That probe has led to the indictments of Trump’s longtime chief financial officer, Allen Weisselberg, and the company itself, in connection with an alleged tax fraud conspiracy. Alvin Bragg (D), who was sworn in as Manhattan district attorney at the start of the new year, has taken over the criminal investigation from his predecessor, Cyrus R. Vance Jr. (D).

“This is an opportunity for them to get Donald Trump’s testimony under oath and then turn it over to the district attorney’s office,” Fischetti said last month.

While Weisselberg’s indictment focused on the Trump Organization’s compensation practices, the criminal investigation has since shifted its focus to the company’s asset valuation practices. A grand jury was convened this fall to begin to hear evidence on financial matters.

It is unclear if additional indictments will be filed.

While James’s office is a partner in the criminal case, her civil investigation is separate — albeit with an overlapping focus. Her team has long been interested in the Trump Organization’s alleged practice of undervaluing properties for tax benefits but inflating property values to try to obtain more favorable loan interest and insurance rates.

James’s office can sue the Trump Organization if it finds evidence of alleged wrongdoing.

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The former president two weeks ago filed a federal lawsuit against James in Upstate New York, alleging that her inquiry amounted to harassment and violated his constitutional rights. That suit could further delay the progress of the attorney general’s investigation.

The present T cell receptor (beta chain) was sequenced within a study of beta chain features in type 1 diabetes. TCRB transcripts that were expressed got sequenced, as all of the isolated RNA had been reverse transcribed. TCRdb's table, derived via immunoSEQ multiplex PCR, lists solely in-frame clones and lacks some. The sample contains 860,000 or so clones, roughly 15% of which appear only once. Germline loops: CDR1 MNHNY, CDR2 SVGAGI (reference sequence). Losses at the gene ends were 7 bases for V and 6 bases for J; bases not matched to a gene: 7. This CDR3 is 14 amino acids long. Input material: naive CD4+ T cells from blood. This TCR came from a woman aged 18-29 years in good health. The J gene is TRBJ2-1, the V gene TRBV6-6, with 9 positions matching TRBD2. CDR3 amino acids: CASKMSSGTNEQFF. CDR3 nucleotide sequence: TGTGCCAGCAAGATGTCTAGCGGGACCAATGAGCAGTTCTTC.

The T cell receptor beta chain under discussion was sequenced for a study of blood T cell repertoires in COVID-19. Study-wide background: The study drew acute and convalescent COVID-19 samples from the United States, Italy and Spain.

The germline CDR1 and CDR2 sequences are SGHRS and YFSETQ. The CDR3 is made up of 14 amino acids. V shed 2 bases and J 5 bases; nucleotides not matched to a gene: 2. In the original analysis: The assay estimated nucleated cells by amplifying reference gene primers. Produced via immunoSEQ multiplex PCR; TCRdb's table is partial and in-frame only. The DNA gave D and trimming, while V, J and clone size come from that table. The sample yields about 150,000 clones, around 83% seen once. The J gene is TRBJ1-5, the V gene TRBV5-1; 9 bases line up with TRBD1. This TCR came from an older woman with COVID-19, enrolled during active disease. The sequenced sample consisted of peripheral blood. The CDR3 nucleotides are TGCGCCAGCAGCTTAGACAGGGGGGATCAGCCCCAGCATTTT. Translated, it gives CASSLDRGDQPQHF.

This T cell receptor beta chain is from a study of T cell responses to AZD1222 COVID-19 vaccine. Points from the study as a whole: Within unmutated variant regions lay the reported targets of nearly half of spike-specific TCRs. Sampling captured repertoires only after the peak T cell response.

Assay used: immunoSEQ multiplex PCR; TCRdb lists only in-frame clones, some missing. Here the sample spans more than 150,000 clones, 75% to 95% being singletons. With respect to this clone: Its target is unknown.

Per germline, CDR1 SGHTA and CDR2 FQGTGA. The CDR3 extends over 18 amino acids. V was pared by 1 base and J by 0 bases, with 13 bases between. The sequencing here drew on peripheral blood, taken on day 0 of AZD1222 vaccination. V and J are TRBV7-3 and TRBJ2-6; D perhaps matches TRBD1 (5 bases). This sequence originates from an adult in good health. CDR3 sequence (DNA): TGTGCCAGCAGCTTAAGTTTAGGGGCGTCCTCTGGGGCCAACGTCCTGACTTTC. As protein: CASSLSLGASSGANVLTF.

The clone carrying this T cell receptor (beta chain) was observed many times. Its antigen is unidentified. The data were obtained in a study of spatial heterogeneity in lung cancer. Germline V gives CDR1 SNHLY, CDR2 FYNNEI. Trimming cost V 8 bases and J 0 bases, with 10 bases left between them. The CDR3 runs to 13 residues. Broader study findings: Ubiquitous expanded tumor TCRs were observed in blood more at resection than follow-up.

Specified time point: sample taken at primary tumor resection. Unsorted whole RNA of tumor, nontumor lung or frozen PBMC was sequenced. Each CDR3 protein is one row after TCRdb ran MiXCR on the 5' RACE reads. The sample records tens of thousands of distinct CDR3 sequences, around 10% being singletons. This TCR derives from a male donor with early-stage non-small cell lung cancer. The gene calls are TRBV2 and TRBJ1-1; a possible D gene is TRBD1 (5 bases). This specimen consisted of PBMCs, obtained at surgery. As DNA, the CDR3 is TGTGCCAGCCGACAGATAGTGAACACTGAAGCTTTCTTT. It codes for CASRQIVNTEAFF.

The filing made public Monday shows that James has asked a New York Supreme Court civil judge to enforce the subpoenas to the Trumps. It is not the first time the office has asked Justice Arthur Engoron to intercede. Engoron previously ordered Eric Trump, another son of the former president who has been heavily involved in the family business, to sit for a deposition. He also played referee when parties including the Trump Organization resisted handing over certain documents.

According to a 2020 filing from James’s office, Eric Trump initially agreed to an interview, then canceled two days before it. He then declined to set another date, citing “rights afforded to every individual under the Constitution,” before sitting for a deposition in October 2020.

Eric Trump, Donald Trump Jr. and Ivanka Trump all took senior roles in their father’s company early in their careers, working in adjacent offices in Trump Tower as each shepherded different projects and aspects of the business.

When Trump entered the White House, the three children took different paths, with Ivanka Trump leaving the business to join him as a senior adviser. Don Jr. and Eric remained in the private sector, with Don Jr. focused more on politics and Eric handling many aspects of the Trump Organization business.

O’Connell reported from Washington. David A. Fahrenthold contributed to this report.